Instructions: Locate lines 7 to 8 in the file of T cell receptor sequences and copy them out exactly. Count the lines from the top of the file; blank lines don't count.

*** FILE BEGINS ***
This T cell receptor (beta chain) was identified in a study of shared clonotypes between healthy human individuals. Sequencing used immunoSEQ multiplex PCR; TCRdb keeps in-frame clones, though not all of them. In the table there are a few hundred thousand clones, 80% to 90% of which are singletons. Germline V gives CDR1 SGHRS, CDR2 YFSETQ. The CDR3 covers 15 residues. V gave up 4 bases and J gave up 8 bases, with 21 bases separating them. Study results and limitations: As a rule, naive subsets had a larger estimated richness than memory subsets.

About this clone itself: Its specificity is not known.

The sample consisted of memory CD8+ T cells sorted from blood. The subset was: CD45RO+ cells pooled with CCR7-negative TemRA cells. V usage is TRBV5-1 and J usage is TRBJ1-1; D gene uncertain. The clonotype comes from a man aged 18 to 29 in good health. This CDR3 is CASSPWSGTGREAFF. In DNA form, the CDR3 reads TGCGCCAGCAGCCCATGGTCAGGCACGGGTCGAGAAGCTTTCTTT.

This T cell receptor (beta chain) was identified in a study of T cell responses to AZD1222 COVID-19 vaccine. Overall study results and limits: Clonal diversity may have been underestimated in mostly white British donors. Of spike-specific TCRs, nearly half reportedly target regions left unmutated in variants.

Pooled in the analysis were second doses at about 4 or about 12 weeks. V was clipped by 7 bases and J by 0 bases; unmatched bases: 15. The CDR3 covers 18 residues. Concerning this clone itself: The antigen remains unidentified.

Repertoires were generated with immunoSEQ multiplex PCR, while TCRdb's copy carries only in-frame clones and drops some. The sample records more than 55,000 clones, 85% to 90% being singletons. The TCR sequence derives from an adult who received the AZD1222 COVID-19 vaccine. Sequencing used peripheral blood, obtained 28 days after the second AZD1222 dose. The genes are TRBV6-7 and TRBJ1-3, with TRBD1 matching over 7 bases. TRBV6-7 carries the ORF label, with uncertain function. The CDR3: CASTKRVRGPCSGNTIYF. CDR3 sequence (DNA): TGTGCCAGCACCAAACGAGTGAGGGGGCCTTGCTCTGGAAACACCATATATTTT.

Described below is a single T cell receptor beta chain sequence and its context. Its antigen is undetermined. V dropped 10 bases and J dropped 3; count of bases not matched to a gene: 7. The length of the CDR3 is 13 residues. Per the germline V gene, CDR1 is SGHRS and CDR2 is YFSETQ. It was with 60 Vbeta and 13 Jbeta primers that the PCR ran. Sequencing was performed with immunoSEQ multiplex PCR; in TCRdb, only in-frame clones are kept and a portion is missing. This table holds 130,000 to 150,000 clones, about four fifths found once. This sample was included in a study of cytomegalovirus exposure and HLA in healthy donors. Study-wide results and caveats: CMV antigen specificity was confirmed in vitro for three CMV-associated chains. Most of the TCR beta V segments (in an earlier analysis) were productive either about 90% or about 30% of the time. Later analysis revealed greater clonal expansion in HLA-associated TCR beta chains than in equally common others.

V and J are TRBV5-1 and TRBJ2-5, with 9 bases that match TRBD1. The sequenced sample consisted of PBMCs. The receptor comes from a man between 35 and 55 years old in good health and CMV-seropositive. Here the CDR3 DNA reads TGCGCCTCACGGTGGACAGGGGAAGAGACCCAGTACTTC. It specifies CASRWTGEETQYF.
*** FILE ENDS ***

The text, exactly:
Described below is a single T cell receptor beta chain sequence and its context. Its antigen is undetermined. V dropped 10 bases and J dropped 3; count of bases not matched to a gene: 7. The length of the CDR3 is 13 residues. Per the germline V gene, CDR1 is SGHRS and CDR2 is YFSETQ. It was with 60 Vbeta and 13 Jbeta primers that the PCR ran. Sequencing was performed with immunoSEQ multiplex PCR; in TCRdb, only in-frame clones are kept and a portion is missing. This table holds 130,000 to 150,000 clones, about four fifths found once. This sample was included in a study of cytomegalovirus exposure and HLA in healthy donors. Study-wide results and caveats: CMV antigen specificity was confirmed in vitro for three CMV-associated chains. Most of the TCR beta V segments (in an earlier analysis) were productive either about 90% or about 30% of the time. Later analysis revealed greater clonal expansion in HLA-associated TCR beta chains than in equally common others.

V and J are TRBV5-1 and TRBJ2-5, with 9 bases that match TRBD1. The sequenced sample consisted of PBMCs. The receptor comes from a man between 35 and 55 years old in good health and CMV-seropositive. Here the CDR3 DNA reads TGCGCCTCACGGTGGACAGGGGAAGAGACCCAGTACTTC. It specifies CASRWTGEETQYF.